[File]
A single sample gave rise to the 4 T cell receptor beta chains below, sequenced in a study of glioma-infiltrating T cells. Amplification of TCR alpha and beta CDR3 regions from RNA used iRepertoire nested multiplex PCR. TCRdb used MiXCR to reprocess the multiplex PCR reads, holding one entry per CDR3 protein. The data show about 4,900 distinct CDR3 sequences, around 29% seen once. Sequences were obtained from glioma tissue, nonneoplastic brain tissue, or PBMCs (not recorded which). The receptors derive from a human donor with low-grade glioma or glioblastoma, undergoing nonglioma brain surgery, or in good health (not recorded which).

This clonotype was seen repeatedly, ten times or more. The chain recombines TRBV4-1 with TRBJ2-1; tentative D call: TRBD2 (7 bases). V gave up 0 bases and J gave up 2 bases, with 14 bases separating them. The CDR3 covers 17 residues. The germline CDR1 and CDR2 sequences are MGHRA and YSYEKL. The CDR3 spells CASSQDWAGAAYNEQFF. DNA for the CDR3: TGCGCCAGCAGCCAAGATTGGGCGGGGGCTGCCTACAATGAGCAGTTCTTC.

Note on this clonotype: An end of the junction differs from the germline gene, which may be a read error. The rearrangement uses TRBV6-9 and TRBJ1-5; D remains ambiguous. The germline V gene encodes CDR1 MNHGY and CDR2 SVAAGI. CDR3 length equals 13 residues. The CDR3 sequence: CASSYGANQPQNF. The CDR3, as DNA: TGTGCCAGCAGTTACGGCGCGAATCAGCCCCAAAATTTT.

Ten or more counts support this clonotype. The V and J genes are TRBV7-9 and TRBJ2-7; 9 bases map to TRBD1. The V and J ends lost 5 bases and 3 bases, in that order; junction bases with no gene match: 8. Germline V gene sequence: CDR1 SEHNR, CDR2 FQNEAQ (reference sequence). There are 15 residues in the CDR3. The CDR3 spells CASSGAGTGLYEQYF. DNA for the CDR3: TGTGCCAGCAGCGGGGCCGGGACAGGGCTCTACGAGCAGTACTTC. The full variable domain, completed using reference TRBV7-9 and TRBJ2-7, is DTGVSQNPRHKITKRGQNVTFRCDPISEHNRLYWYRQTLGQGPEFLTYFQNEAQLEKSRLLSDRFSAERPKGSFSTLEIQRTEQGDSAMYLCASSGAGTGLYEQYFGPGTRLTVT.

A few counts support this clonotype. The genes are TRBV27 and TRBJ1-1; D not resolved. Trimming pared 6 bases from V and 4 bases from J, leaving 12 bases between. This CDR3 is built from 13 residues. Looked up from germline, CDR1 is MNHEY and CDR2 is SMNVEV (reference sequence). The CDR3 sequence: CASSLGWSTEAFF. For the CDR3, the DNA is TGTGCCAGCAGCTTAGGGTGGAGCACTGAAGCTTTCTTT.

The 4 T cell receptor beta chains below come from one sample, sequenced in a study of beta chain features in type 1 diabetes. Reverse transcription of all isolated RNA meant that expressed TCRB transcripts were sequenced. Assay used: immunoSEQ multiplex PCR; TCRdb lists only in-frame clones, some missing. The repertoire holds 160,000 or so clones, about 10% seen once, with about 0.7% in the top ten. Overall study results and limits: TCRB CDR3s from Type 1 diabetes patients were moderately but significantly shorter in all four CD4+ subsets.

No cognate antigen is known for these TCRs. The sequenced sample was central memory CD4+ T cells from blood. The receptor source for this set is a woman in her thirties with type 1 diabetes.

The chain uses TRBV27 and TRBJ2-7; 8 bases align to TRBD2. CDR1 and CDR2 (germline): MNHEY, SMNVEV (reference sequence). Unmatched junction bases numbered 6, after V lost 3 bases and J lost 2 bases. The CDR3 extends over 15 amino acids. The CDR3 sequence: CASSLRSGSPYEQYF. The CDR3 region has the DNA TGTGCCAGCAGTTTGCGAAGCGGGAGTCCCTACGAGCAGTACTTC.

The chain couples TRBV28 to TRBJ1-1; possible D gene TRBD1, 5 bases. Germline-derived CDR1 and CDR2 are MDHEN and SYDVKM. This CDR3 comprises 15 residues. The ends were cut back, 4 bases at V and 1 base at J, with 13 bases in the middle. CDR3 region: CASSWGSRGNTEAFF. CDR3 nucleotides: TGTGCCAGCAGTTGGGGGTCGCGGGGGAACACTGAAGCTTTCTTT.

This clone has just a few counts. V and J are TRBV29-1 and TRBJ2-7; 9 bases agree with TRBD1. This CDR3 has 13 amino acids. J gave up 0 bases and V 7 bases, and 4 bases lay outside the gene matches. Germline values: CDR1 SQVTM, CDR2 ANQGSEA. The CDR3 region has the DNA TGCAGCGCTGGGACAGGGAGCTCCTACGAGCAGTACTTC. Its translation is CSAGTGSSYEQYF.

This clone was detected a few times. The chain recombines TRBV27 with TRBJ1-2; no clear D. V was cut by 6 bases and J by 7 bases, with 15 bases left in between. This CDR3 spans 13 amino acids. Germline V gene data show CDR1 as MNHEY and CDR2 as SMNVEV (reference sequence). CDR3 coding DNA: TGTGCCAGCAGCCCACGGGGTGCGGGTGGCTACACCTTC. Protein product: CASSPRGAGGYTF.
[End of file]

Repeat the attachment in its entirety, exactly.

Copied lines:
A single sample gave rise to the 4 T cell receptor beta chains below, sequenced in a study of glioma-infiltrating T cells. Amplification of TCR alpha and beta CDR3 regions from RNA used iRepertoire nested multiplex PCR. TCRdb used MiXCR to reprocess the multiplex PCR reads, holding one entry per CDR3 protein. The data show about 4,900 distinct CDR3 sequences, around 29% seen once. Sequences were obtained from glioma tissue, nonneoplastic brain tissue, or PBMCs (not recorded which). The receptors derive from a human donor with low-grade glioma or glioblastoma, undergoing nonglioma brain surgery, or in good health (not recorded which).

This clonotype was seen repeatedly, ten times or more. The chain recombines TRBV4-1 with TRBJ2-1; tentative D call: TRBD2 (7 bases). V gave up 0 bases and J gave up 2 bases, with 14 bases separating them. The CDR3 covers 17 residues. The germline CDR1 and CDR2 sequences are MGHRA and YSYEKL. The CDR3 spells CASSQDWAGAAYNEQFF. DNA for the CDR3: TGCGCCAGCAGCCAAGATTGGGCGGGGGCTGCCTACAATGAGCAGTTCTTC.

Note on this clonotype: An end of the junction differs from the germline gene, which may be a read error. The rearrangement uses TRBV6-9 and TRBJ1-5; D remains ambiguous. The germline V gene encodes CDR1 MNHGY and CDR2 SVAAGI. CDR3 length equals 13 residues. The CDR3 sequence: CASSYGANQPQNF. The CDR3, as DNA: TGTGCCAGCAGTTACGGCGCGAATCAGCCCCAAAATTTT.

Ten or more counts support this clonotype. The V and J genes are TRBV7-9 and TRBJ2-7; 9 bases map to TRBD1. The V and J ends lost 5 bases and 3 bases, in that order; junction bases with no gene match: 8. Germline V gene sequence: CDR1 SEHNR, CDR2 FQNEAQ (reference sequence). There are 15 residues in the CDR3. The CDR3 spells CASSGAGTGLYEQYF. DNA for the CDR3: TGTGCCAGCAGCGGGGCCGGGACAGGGCTCTACGAGCAGTACTTC. The full variable domain, completed using reference TRBV7-9 and TRBJ2-7, is DTGVSQNPRHKITKRGQNVTFRCDPISEHNRLYWYRQTLGQGPEFLTYFQNEAQLEKSRLLSDRFSAERPKGSFSTLEIQRTEQGDSAMYLCASSGAGTGLYEQYFGPGTRLTVT.

A few counts support this clonotype. The genes are TRBV27 and TRBJ1-1; D not resolved. Trimming pared 6 bases from V and 4 bases from J, leaving 12 bases between. This CDR3 is built from 13 residues. Looked up from germline, CDR1 is MNHEY and CDR2 is SMNVEV (reference sequence). The CDR3 sequence: CASSLGWSTEAFF. For the CDR3, the DNA is TGTGCCAGCAGCTTAGGGTGGAGCACTGAAGCTTTCTTT.

The 4 T cell receptor beta chains below come from one sample, sequenced in a study of beta chain features in type 1 diabetes. Reverse transcription of all isolated RNA meant that expressed TCRB transcripts were sequenced. Assay used: immunoSEQ multiplex PCR; TCRdb lists only in-frame clones, some missing. The repertoire holds 160,000 or so clones, about 10% seen once, with about 0.7% in the top ten. Overall study results and limits: TCRB CDR3s from Type 1 diabetes patients were moderately but significantly shorter in all four CD4+ subsets.

No cognate antigen is known for these TCRs. The sequenced sample was central memory CD4+ T cells from blood. The receptor source for this set is a woman in her thirties with type 1 diabetes.

The chain uses TRBV27 and TRBJ2-7; 8 bases align to TRBD2. CDR1 and CDR2 (germline): MNHEY, SMNVEV (reference sequence). Unmatched junction bases numbered 6, after V lost 3 bases and J lost 2 bases. The CDR3 extends over 15 amino acids. The CDR3 sequence: CASSLRSGSPYEQYF. The CDR3 region has the DNA TGTGCCAGCAGTTTGCGAAGCGGGAGTCCCTACGAGCAGTACTTC.

The chain couples TRBV28 to TRBJ1-1; possible D gene TRBD1, 5 bases. Germline-derived CDR1 and CDR2 are MDHEN and SYDVKM. This CDR3 comprises 15 residues. The ends were cut back, 4 bases at V and 1 base at J, with 13 bases in the middle. CDR3 region: CASSWGSRGNTEAFF. CDR3 nucleotides: TGTGCCAGCAGTTGGGGGTCGCGGGGGAACACTGAAGCTTTCTTT.

This clone has just a few counts. V and J are TRBV29-1 and TRBJ2-7; 9 bases agree with TRBD1. This CDR3 has 13 amino acids. J gave up 0 bases and V 7 bases, and 4 bases lay outside the gene matches. Germline values: CDR1 SQVTM, CDR2 ANQGSEA. The CDR3 region has the DNA TGCAGCGCTGGGACAGGGAGCTCCTACGAGCAGTACTTC. Its translation is CSAGTGSSYEQYF.

This clone was detected a few times. The chain recombines TRBV27 with TRBJ1-2; no clear D. V was cut by 6 bases and J by 7 bases, with 15 bases left in between. This CDR3 spans 13 amino acids. Germline V gene data show CDR1 as MNHEY and CDR2 as SMNVEV (reference sequence). CDR3 coding DNA: TGTGCCAGCAGCCCACGGGGTGCGGGTGGCTACACCTTC. Protein product: CASSPRGAGGYTF.